Tuesday, July 10, 2007

What do PhDs Bring to the Teaching of Law?

Changes in the hiring approaches of prestigious law schools have opened the door to two apparently quite different sorts of teaching candidates. One is in the direction of more JD/PhD candidates who come to the appointments process with a substantial research project already accomplished. The other is toward lawyers with substantial practice experience, especially in rapidly changing and innovative practice fields.

I would argue that both trends actually point in the same direction, i.e., toward preparing JD students for a rapidly changing legal field that is constantly infused with a remarkably heterogeneous panoply of authoritative knowledges. In the following post on PrawfsBlawg I take up the case of Phds.

Monday, July 09, 2007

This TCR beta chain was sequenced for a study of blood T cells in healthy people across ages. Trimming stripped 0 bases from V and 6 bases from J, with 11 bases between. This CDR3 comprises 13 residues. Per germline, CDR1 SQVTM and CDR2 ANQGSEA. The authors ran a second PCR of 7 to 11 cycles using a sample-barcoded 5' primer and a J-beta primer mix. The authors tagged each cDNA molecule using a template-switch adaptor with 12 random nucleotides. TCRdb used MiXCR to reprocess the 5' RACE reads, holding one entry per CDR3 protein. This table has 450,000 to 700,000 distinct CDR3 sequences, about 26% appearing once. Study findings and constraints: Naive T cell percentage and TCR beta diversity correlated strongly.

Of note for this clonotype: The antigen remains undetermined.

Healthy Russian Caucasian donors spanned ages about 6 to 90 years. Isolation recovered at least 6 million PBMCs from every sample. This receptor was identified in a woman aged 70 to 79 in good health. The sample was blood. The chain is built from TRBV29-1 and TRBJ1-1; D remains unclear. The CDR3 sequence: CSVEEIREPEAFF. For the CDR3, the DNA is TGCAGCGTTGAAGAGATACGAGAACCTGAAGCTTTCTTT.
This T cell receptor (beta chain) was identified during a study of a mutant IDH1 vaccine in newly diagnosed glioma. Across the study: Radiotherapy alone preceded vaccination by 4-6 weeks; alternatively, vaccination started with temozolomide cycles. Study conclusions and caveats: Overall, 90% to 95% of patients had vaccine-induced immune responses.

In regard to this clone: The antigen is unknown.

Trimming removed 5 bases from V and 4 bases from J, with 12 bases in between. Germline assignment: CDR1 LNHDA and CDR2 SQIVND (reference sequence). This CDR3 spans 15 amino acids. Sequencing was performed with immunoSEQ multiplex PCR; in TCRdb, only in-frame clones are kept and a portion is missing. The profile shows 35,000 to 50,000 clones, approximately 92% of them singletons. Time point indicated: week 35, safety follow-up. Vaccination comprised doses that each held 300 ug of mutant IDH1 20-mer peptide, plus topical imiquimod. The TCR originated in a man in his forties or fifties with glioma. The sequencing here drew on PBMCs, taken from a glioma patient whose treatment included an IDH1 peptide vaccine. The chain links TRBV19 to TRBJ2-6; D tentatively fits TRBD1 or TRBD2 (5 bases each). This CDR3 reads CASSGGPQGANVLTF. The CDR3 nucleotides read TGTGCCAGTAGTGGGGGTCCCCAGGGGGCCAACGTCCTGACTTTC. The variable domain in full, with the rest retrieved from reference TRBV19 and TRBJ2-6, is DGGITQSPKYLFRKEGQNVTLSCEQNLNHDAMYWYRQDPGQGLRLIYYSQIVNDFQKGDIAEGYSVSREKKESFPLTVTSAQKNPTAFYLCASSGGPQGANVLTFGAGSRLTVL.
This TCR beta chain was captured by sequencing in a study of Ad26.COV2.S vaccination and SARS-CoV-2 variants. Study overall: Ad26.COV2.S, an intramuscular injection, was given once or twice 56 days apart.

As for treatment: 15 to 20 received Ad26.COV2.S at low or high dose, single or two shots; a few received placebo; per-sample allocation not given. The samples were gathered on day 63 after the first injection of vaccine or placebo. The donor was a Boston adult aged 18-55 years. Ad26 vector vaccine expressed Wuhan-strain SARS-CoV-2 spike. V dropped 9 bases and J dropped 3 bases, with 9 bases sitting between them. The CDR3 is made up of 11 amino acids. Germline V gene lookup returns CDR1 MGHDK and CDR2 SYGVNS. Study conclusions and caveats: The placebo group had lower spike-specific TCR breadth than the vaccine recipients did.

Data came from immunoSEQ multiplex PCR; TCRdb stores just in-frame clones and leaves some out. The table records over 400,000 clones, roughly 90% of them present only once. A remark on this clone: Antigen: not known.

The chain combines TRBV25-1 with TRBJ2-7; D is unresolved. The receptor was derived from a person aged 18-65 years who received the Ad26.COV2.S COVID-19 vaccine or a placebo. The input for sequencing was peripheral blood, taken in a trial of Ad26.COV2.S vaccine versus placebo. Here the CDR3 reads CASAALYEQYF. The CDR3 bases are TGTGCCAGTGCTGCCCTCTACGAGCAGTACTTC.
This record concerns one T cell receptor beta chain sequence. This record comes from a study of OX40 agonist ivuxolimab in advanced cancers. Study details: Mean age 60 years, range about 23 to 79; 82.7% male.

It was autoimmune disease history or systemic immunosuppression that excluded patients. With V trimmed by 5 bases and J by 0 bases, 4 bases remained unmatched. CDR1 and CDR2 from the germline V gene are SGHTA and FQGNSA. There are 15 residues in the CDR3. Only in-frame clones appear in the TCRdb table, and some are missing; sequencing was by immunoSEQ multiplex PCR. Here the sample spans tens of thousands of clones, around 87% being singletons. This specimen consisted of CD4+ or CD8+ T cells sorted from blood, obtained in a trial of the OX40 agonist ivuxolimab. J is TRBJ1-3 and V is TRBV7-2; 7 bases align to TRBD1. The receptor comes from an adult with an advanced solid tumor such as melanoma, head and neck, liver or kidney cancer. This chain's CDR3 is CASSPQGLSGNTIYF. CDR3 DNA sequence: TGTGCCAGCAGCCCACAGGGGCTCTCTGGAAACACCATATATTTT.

The PHD and the Path to Law School Teaching

For reasons I will elaborate in future posts, I think a PhD in a social science, or humanities, or interdisciplinary program is an excellent pathway for law school teaching with benefits for the both the scholarship and the teaching they will produce. But in today's post I want to defend the current state of uncertainty over what credentials law professors should have against any tendency to follow the arts and sciences departments into requiring a PhD. Indeed, I offer the provocative (to many) suggestion that even arts & sciences departments might be better if they ceased making the PhD an absolute requirement for an academic appointment.

For more of this post, and the comments it has elicited, please follow this link to my post on PrawfsBlawg